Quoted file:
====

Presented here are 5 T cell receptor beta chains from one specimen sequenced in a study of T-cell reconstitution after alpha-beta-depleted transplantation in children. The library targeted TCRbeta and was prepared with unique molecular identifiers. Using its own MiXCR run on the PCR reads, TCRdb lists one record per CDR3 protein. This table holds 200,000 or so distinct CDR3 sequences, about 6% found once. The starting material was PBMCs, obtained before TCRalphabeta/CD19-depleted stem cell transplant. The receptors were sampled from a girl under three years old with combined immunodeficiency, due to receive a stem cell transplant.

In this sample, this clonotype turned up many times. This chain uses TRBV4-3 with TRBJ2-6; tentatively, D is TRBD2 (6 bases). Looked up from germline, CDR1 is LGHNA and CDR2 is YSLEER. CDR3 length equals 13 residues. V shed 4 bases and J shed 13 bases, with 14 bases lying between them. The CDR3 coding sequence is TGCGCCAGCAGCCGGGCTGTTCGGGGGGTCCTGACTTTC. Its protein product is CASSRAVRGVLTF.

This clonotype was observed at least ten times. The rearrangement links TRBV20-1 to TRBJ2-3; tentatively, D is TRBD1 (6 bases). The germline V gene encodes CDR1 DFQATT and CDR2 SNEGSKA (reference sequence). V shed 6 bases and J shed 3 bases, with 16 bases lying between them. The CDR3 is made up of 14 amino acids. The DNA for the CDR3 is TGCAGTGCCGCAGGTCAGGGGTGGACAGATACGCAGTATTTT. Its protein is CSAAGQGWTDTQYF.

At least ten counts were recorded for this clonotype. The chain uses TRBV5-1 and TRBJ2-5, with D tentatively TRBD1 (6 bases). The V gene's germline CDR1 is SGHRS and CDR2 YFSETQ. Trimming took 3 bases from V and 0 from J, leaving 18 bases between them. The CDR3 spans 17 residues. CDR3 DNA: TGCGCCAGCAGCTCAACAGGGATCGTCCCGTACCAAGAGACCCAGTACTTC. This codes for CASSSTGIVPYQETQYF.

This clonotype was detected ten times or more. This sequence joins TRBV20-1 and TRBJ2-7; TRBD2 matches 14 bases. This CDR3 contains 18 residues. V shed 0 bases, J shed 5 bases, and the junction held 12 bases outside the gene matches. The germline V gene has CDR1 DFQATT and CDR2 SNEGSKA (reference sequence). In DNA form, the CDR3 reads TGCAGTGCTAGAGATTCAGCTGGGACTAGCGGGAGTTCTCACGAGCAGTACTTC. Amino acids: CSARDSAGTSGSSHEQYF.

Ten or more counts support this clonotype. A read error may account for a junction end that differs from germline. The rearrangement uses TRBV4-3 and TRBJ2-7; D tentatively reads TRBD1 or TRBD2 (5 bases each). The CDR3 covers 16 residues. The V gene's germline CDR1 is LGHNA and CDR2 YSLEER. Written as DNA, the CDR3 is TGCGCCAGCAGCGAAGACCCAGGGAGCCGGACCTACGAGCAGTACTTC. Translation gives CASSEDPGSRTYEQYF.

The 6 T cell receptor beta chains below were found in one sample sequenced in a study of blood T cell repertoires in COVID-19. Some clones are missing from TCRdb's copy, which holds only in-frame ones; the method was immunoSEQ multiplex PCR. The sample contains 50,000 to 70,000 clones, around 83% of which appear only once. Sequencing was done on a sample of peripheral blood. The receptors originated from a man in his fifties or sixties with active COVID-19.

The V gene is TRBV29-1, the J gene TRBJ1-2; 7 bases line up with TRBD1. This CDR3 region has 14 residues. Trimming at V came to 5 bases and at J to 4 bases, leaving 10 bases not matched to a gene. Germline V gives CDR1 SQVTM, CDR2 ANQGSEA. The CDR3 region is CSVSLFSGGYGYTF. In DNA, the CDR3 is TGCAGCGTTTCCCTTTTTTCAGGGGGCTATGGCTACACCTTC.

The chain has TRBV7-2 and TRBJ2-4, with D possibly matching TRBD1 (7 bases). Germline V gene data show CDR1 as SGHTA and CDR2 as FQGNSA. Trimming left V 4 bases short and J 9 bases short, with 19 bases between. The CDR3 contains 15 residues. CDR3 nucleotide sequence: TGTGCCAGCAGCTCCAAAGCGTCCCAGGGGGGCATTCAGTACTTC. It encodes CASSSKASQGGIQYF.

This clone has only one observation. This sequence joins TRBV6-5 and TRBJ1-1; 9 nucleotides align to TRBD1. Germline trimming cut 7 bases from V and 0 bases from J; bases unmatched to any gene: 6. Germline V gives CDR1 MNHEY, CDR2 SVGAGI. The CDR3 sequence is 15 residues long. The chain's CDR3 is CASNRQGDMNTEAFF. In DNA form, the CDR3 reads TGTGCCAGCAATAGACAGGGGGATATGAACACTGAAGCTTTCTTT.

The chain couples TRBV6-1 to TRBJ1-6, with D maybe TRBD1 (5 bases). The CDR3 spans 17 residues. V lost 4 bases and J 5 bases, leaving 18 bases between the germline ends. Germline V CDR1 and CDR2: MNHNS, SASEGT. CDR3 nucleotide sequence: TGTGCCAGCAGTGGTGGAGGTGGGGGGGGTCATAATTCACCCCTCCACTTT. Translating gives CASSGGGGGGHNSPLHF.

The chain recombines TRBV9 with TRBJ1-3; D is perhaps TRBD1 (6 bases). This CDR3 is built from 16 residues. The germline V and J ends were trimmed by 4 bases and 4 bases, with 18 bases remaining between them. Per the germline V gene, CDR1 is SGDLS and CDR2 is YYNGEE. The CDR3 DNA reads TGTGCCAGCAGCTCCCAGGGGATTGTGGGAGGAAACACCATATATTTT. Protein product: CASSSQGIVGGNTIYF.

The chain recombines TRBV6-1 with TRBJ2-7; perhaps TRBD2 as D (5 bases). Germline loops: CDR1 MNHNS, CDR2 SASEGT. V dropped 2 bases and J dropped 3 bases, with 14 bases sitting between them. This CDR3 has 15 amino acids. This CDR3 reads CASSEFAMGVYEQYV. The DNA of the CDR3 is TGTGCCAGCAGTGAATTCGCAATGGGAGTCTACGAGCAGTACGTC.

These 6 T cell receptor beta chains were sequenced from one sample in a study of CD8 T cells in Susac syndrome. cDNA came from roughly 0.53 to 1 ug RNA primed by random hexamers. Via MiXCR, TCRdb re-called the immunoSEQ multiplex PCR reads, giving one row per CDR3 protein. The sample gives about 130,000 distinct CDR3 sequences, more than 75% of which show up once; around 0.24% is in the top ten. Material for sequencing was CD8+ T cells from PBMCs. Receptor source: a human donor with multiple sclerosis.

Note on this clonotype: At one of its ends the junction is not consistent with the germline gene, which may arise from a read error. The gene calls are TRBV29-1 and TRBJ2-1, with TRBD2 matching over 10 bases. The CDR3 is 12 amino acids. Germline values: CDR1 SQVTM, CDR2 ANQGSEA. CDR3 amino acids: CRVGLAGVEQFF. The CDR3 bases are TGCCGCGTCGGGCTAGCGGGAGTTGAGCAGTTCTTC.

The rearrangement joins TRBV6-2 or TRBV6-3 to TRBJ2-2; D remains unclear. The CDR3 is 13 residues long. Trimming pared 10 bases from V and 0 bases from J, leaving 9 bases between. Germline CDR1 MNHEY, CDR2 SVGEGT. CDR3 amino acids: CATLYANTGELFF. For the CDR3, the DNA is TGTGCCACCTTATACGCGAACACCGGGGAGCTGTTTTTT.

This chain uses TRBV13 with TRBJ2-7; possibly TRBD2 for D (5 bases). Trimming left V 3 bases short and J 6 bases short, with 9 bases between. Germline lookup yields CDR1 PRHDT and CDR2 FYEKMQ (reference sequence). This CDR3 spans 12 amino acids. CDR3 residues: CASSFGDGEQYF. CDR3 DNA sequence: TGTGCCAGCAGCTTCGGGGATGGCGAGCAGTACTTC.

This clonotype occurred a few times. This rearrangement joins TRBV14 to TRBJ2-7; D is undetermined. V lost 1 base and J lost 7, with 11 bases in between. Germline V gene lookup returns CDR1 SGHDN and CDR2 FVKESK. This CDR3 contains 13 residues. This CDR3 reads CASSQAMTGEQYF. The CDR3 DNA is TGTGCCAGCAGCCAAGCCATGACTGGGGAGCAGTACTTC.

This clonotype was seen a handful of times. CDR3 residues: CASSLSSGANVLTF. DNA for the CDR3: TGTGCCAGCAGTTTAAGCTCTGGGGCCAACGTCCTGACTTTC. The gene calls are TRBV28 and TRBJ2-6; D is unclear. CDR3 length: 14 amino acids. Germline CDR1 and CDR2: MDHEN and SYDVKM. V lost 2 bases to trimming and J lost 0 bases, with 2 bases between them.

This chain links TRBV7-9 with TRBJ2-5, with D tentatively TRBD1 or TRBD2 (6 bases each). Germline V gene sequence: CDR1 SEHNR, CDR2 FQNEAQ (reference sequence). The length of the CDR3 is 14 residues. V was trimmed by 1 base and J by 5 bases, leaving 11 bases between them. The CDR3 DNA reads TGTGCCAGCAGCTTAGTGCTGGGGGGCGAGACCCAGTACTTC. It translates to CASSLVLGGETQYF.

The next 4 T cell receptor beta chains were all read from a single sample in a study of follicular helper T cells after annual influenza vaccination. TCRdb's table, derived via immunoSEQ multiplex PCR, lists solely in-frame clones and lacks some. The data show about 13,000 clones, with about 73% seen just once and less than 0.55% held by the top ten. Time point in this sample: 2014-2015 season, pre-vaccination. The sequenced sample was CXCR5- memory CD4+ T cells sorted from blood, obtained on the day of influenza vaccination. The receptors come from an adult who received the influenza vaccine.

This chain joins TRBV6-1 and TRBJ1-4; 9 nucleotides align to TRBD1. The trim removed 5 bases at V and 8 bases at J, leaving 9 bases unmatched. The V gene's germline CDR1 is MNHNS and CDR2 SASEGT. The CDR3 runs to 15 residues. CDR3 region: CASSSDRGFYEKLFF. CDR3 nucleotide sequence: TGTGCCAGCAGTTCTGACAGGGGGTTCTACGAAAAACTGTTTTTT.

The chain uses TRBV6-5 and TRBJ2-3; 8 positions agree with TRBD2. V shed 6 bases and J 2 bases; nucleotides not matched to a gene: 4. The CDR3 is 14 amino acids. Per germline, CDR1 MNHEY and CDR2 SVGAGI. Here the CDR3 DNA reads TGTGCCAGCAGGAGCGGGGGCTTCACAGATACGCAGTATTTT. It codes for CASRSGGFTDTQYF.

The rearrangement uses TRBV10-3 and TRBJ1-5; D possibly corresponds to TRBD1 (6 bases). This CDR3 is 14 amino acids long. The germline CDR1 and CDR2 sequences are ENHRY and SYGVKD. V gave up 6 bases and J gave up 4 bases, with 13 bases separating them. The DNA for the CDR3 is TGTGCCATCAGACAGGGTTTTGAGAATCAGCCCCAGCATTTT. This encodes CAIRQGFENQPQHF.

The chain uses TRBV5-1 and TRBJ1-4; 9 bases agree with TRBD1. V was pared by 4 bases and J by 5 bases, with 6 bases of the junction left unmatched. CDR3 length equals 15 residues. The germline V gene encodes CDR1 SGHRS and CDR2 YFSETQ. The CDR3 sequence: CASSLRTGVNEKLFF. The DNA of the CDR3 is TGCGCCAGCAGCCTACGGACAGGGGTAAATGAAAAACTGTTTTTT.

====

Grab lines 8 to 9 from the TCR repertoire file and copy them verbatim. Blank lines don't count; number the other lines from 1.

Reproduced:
The V gene is TRBV29-1, the J gene TRBJ1-2; 7 bases line up with TRBD1. This CDR3 region has 14 residues. Trimming at V came to 5 bases and at J to 4 bases, leaving 10 bases not matched to a gene. Germline V gives CDR1 SQVTM, CDR2 ANQGSEA. The CDR3 region is CSVSLFSGGYGYTF. In DNA, the CDR3 is TGCAGCGTTTCCCTTTTTTCAGGGGGCTATGGCTACACCTTC.

The chain has TRBV7-2 and TRBJ2-4, with D possibly matching TRBD1 (7 bases). Germline V gene data show CDR1 as SGHTA and CDR2 as FQGNSA. Trimming left V 4 bases short and J 9 bases short, with 19 bases between. The CDR3 contains 15 residues. CDR3 nucleotide sequence: TGTGCCAGCAGCTCCAAAGCGTCCCAGGGGGGCATTCAGTACTTC. It encodes CASSSKASQGGIQYF.